Google Security Crew Finds A Hole In SHA-1 Encryption

Google's security team's main function is to keep Google's own products and customers safe from threats on the Internet, but as part of their side function of keeping the Internet in general secure, they've managed to put a hole in the SHA-1 encryption hash that's been common on the Internet since its inception. Security researchers and hackers have managed to attack SHA-1 systems before, but Google's attack marks the first full collision, which means a full penetration of the hash wherein outside code manages to replicate a value the hash is looking for. In other words, this means that SHA-1, which has been debated as theoretically unsafe in the past, has now been proven as being insecure for the first time ever. Google will release the code that allowed them to perform the hack in 90 days, which means any websites or resources that have not migrated to other types of encryption by then may face attacks.

Google's attack was developed over the course of two years, in collaboration with researchers from the CWI Institute of Amsterdam. Google is releasing two PDF files with identical hashes and different contents as a proof of concept for their attack. While some may argue that such an attack and the resulting collision may have never been brought into existence or would have at least taken many years longer without this intervention, there've been a lot of debates over how secure and reliable SHA-1 is for years. By creating an attack and scheduling a date of its public release, Google is essentially forcing those who still use this outdated security method to change their ways or face potential attacks.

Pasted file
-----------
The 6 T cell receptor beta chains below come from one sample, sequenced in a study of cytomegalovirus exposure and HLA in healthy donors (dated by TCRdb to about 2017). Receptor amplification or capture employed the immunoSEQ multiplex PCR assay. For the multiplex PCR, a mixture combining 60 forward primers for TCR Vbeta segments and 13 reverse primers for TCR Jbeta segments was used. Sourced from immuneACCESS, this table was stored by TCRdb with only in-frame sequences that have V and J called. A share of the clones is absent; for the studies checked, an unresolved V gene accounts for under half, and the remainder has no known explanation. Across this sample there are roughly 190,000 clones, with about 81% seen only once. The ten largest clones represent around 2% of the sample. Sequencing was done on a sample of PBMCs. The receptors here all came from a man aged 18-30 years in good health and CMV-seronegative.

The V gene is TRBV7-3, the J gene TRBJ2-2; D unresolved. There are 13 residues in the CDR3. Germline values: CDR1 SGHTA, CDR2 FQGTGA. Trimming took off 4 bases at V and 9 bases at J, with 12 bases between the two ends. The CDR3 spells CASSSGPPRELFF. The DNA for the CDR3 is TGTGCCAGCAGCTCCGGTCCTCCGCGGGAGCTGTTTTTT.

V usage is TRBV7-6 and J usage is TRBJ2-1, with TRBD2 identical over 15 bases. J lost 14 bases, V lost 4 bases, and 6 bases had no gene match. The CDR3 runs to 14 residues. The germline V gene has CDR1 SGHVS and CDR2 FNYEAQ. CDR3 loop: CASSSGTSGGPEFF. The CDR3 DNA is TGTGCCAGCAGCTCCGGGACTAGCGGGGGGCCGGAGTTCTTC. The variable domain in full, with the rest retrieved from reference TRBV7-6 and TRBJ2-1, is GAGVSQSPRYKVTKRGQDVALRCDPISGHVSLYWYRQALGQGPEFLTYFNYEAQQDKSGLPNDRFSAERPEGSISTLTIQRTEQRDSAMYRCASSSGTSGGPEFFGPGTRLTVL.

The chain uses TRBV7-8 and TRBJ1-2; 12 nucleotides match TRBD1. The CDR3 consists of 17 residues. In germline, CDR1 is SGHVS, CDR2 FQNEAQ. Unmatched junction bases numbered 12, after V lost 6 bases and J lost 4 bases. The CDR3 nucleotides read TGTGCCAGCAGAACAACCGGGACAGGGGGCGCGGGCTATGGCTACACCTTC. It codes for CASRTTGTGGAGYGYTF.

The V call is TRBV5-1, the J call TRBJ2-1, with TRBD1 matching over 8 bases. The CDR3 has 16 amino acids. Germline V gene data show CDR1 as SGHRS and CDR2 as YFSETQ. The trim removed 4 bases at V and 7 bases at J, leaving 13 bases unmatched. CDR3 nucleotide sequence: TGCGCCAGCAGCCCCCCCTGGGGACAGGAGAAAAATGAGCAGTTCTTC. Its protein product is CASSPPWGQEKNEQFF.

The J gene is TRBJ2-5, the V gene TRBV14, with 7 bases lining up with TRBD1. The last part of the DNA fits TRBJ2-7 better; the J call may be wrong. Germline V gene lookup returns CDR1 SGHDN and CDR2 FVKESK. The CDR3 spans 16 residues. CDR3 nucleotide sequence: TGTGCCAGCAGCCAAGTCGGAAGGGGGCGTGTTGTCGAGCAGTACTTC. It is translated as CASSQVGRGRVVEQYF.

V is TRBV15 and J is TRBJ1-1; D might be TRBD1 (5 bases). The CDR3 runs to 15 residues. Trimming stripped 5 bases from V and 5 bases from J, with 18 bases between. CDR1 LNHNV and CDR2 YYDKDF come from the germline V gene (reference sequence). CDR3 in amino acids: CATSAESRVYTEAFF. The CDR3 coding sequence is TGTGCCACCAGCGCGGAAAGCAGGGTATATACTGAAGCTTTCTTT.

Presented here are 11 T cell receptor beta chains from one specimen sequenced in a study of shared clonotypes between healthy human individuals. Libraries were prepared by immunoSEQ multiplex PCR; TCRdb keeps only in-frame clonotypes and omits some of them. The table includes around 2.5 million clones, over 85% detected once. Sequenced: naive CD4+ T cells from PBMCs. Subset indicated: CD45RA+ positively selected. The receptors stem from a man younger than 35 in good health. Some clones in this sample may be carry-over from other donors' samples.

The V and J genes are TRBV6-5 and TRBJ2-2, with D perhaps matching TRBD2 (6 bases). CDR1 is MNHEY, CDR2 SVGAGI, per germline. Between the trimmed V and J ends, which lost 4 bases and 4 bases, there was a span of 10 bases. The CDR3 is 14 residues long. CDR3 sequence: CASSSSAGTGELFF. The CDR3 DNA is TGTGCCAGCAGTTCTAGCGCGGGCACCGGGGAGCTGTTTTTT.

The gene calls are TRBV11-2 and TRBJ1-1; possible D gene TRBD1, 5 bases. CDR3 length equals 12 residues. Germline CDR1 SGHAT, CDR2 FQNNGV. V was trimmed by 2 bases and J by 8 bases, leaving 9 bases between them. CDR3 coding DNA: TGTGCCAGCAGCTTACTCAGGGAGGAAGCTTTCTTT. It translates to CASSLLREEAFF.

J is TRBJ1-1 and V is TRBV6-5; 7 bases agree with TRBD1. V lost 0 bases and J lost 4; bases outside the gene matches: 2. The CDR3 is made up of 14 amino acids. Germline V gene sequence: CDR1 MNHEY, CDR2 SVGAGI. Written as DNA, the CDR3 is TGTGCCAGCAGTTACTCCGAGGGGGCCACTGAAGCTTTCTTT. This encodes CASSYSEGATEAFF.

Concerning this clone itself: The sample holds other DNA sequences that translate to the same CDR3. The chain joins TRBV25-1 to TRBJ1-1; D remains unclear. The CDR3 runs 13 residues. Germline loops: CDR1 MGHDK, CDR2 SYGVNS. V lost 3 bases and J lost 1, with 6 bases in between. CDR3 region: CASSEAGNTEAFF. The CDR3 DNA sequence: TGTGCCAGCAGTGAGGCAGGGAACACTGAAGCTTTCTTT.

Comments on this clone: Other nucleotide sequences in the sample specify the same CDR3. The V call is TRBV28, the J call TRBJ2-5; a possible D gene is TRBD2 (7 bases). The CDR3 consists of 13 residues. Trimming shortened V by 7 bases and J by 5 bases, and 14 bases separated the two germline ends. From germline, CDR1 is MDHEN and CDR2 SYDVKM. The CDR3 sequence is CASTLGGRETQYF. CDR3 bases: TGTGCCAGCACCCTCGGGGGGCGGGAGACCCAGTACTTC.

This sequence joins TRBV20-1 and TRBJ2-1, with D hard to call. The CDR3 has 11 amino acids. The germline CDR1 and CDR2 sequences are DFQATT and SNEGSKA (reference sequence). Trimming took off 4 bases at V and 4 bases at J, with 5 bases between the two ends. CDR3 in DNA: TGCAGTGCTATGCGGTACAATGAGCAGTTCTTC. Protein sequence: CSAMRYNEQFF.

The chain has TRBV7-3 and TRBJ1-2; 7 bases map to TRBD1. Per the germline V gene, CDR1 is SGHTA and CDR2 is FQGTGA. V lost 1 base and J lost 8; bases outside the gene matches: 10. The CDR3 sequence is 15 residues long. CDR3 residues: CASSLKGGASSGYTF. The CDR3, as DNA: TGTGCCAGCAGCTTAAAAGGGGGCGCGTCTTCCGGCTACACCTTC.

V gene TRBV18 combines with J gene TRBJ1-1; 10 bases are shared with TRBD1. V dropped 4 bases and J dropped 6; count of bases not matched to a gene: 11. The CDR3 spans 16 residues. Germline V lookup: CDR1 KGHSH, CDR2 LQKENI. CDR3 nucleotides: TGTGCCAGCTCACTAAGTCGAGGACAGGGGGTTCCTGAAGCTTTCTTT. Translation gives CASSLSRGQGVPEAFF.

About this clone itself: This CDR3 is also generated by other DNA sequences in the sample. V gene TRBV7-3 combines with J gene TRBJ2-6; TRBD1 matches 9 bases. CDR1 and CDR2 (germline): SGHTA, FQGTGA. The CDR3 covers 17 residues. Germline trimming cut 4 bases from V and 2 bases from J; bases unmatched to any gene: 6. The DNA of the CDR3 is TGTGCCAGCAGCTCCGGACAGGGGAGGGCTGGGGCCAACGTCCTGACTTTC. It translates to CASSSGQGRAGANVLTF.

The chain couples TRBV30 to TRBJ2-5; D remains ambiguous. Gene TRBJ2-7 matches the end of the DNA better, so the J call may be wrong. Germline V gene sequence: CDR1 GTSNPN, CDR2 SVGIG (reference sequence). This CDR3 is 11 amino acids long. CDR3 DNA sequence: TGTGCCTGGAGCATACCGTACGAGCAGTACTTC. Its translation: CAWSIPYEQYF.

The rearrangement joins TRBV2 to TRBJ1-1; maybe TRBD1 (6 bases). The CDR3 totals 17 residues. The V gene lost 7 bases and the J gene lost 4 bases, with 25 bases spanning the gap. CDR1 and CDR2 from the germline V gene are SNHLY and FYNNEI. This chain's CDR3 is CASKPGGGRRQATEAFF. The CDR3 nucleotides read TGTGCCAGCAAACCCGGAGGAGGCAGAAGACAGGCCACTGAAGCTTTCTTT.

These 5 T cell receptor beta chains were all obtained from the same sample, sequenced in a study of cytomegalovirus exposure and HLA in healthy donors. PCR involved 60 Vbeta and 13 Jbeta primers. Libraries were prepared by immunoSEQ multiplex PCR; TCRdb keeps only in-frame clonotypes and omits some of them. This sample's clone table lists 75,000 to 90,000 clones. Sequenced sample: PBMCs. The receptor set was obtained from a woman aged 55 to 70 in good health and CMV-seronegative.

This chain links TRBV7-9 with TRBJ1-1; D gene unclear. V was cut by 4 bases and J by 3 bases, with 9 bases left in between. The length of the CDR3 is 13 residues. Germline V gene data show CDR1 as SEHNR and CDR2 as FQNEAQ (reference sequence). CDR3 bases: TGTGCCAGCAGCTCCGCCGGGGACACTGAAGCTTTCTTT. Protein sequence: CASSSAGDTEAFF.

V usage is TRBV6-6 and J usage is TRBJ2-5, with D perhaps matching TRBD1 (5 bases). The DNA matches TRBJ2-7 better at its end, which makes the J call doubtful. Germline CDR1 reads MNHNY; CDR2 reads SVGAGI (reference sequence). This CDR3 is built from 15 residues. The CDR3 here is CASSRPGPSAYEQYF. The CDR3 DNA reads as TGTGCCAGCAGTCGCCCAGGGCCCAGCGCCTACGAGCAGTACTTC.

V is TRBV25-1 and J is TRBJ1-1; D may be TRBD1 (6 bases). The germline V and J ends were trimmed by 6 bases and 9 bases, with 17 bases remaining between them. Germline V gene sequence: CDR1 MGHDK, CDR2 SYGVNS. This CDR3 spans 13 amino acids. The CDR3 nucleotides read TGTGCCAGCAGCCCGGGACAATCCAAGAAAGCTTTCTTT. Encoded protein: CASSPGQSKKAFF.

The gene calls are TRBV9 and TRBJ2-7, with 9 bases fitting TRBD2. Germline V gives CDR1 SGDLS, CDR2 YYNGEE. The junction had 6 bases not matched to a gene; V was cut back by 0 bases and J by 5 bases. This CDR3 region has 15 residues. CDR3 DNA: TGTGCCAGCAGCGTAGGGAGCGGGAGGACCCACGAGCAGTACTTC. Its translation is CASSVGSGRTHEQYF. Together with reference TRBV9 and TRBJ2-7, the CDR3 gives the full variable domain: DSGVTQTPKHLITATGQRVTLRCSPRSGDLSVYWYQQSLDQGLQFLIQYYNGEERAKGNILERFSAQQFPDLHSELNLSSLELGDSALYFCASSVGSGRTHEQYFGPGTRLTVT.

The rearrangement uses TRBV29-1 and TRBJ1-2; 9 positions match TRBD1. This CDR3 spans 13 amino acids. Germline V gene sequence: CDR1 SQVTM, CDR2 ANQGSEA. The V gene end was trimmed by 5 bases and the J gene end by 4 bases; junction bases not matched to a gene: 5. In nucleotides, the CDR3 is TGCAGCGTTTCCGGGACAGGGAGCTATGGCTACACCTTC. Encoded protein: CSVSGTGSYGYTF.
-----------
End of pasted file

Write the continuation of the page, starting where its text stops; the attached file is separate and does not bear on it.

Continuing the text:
The SHA-1 hash has been around in various forms since being invented by the United States government in 1995 and played an integral role in a number of core security and general computing functions ever since then. Things like detecting duplicate files, user authentication, and code repository management are just some of the many functions that security hashes can perform. While many websites, program creators, and public and private resources have moved on from SHA-1 to the more secure SHA-2 and other hash variants, there are still many of those that are still clinging to SHA-1, who will all be in severe danger of an attack when Google releases their code publicly.

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Daniel Fuller

Senior Staff Writer
Daniel has been writing for Android Headlines since 2015, and is one of the site's Senior Staff Writers. He's been living the Android life since 2010, and has been interested in technology of all sorts since childhood. His personal, educational and professional backgrounds in computer science, gaming, literature, and music leave him uniquely equipped to handle a wide range of news topics for the site. These include the likes of machine learning, voice assistants, AI technology development, and hot gaming news in the Android world. Contact him at [email protected]
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